clepsydra

play
noun clep·sy·dra \ ˈklep-sə-drə \

Definition of clepsydra

plural clepsydras or clepsydrae play \-ˌdrē, -ˌdrī\

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Did You Know?

In ancient times the sun was used to measure time during the day, but sundials weren't much help after dark, so peoples around the world invented clocks that used dripping water to mark the hours. In one kind of water clock, possibly invented by the Chaldeans, a vessel was filled with water that was allowed to escape through a hole. The vessel's inside was marked with graduated lines, and the time was read by measuring the level of the remaining water. The ancient Greeks called their water clocks "klepsydra" ("water thief"), which comes from "kleptein" ("to steal") and "hydōr" ("water"). English speakers stole "clepsydra" from the Greeks in the 16th century, but actual water clocks have become increasingly rare.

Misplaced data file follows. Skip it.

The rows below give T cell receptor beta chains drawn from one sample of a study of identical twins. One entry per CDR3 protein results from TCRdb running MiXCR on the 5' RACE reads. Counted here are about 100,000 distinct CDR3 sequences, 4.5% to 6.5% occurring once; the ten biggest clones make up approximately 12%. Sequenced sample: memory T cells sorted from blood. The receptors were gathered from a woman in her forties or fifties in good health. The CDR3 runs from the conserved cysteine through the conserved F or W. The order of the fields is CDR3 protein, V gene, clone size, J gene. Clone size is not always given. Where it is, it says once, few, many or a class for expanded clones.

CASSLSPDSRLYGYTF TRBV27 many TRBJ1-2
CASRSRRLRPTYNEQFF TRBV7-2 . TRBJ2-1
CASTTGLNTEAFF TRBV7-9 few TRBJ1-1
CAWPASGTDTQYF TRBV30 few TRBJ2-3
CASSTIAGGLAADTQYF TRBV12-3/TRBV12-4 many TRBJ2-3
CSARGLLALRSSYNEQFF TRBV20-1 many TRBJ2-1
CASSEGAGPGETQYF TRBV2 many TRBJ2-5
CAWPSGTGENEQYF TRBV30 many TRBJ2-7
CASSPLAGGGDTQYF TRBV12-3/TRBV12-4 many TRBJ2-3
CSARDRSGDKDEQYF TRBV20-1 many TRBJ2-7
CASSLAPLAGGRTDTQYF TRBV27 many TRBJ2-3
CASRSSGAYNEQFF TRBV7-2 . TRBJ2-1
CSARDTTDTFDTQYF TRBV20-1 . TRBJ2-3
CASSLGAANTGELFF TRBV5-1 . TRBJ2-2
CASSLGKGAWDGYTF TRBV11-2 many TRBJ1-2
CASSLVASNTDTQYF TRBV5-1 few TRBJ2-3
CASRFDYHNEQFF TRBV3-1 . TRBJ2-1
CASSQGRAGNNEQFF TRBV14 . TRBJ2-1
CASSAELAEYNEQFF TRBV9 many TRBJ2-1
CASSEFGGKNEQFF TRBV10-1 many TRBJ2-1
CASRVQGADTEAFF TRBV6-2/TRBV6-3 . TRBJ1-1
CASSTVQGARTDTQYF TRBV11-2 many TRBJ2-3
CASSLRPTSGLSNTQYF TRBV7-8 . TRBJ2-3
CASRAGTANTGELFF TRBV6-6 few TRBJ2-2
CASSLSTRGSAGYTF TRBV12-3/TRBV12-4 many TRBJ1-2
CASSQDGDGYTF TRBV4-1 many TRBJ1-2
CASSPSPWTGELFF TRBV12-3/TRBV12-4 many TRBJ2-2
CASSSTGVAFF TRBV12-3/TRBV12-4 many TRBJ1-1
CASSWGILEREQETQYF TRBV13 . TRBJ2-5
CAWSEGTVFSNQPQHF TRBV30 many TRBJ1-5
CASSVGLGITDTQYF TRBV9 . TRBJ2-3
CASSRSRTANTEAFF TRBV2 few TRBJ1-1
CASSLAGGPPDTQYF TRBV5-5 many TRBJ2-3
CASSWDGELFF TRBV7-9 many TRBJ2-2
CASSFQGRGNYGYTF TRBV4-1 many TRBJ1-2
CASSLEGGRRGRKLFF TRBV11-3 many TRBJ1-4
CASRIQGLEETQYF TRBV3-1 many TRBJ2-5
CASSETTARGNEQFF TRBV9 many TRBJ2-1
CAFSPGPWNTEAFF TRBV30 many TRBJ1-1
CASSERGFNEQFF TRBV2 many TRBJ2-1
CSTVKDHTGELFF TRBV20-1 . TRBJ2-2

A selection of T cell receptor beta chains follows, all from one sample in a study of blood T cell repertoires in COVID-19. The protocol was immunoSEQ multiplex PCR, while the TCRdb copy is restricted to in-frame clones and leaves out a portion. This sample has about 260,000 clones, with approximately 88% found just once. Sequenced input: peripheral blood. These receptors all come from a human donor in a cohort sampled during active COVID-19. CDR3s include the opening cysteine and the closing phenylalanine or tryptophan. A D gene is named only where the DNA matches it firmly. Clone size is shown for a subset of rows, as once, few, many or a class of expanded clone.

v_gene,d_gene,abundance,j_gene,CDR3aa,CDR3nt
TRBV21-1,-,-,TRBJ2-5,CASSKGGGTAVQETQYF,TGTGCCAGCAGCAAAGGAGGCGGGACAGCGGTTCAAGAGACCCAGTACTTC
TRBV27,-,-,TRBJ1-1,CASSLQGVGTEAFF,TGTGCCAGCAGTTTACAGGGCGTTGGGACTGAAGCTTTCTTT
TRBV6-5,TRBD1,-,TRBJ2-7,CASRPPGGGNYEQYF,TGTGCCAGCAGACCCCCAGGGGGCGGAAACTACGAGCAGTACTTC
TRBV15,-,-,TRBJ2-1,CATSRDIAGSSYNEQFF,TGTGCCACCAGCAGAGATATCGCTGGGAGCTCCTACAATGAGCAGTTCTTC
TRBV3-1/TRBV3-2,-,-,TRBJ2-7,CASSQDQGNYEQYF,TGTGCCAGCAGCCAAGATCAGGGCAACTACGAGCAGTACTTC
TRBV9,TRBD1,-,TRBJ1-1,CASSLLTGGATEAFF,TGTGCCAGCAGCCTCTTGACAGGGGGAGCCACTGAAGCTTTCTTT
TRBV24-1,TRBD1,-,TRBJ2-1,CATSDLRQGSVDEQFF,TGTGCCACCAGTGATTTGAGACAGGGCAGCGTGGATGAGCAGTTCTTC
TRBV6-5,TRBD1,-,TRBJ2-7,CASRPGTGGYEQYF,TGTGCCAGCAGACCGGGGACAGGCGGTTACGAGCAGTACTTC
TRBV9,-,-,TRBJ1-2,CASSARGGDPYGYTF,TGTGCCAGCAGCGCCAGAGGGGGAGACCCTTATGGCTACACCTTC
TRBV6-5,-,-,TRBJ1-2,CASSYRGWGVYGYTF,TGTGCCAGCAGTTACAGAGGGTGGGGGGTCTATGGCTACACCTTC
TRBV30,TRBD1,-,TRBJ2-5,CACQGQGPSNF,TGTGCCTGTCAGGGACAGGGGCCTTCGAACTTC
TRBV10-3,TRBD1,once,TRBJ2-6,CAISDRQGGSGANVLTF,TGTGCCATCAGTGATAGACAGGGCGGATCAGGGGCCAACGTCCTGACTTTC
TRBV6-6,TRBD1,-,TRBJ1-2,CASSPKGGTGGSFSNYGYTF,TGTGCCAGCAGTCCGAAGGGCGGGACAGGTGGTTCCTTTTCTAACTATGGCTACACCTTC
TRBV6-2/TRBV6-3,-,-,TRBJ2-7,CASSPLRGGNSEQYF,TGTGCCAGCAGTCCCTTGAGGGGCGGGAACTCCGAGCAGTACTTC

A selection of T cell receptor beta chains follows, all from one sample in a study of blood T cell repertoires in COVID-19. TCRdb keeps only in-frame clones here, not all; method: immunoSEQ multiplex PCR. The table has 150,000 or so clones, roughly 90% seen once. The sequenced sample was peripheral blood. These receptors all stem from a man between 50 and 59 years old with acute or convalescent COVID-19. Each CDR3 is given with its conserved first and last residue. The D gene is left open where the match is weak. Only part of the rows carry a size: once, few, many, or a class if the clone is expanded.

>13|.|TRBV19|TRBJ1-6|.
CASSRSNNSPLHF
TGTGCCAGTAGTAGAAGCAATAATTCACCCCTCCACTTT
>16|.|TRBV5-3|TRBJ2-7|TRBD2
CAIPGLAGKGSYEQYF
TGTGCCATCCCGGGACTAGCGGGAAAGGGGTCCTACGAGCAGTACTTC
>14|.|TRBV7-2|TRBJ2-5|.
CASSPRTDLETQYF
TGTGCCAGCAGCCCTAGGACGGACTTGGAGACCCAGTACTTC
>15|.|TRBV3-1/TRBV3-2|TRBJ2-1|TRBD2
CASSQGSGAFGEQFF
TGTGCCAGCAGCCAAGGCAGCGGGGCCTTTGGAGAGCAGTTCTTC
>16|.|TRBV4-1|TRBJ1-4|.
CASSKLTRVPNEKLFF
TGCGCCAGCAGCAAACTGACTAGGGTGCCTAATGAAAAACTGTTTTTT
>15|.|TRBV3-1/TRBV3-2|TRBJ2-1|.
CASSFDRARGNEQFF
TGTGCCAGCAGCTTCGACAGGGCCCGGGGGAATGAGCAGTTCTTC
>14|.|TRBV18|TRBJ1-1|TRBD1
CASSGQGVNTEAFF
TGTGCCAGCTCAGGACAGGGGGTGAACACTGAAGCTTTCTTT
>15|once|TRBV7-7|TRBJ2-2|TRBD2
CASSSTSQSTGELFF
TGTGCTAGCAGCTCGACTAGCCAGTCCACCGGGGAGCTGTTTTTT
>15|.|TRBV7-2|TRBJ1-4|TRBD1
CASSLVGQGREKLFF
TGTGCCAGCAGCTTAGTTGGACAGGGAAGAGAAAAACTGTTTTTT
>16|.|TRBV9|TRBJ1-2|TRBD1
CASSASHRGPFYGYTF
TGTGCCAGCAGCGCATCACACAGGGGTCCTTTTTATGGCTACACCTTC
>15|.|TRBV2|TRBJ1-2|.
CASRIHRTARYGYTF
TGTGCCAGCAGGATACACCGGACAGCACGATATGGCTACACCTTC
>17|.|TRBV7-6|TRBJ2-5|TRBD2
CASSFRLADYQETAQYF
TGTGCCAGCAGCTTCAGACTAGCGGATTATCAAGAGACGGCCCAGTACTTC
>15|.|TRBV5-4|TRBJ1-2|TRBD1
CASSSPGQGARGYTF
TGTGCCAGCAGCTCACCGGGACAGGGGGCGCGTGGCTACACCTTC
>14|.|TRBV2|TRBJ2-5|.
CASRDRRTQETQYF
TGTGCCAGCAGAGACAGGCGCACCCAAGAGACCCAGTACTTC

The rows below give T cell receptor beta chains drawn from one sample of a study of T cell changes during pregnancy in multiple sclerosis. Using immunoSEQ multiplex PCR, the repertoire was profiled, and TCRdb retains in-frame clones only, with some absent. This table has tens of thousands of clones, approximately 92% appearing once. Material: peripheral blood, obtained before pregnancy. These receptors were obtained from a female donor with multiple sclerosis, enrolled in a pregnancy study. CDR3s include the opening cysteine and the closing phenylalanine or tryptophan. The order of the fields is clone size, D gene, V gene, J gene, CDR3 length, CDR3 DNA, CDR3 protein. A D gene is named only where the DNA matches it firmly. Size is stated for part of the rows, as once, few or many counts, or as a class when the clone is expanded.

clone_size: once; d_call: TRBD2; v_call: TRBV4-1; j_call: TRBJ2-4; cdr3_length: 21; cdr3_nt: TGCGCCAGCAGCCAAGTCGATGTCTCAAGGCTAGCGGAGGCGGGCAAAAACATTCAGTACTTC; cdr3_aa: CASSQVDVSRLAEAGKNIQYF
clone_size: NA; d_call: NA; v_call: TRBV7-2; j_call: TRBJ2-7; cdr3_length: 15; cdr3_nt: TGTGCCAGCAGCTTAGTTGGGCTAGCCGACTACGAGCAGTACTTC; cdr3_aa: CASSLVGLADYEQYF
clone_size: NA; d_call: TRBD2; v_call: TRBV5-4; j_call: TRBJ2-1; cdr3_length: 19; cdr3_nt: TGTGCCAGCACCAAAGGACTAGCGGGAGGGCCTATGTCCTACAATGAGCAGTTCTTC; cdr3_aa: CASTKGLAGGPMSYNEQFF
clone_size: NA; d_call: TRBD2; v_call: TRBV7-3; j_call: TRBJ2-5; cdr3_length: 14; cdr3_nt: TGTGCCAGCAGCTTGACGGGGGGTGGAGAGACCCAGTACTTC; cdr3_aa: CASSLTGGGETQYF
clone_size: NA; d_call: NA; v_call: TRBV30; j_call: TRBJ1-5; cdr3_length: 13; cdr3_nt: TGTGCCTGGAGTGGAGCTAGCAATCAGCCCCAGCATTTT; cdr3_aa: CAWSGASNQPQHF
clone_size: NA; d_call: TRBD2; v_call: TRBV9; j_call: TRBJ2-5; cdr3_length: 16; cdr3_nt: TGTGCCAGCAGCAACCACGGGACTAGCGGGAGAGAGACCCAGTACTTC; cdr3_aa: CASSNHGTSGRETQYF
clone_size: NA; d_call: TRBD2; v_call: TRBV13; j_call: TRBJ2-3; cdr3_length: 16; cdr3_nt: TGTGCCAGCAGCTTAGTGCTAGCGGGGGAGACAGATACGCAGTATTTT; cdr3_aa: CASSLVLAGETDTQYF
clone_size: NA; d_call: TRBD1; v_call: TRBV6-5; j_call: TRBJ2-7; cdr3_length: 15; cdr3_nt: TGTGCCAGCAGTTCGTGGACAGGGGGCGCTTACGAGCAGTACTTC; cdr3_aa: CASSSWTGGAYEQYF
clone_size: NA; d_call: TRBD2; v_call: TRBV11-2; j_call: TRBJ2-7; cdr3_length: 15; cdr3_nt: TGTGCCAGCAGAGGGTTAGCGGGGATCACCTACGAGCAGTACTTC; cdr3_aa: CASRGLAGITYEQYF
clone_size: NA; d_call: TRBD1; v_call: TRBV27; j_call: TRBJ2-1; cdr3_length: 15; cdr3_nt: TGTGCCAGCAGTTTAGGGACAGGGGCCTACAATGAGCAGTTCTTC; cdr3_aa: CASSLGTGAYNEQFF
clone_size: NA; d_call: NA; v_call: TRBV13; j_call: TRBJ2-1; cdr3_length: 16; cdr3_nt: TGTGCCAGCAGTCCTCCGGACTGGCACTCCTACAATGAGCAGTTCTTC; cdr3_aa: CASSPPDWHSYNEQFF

Origin and Etymology of clepsydra

Latin, from Greek klepsydra, from kleptein to steal + hydōr water — more at klept-, water


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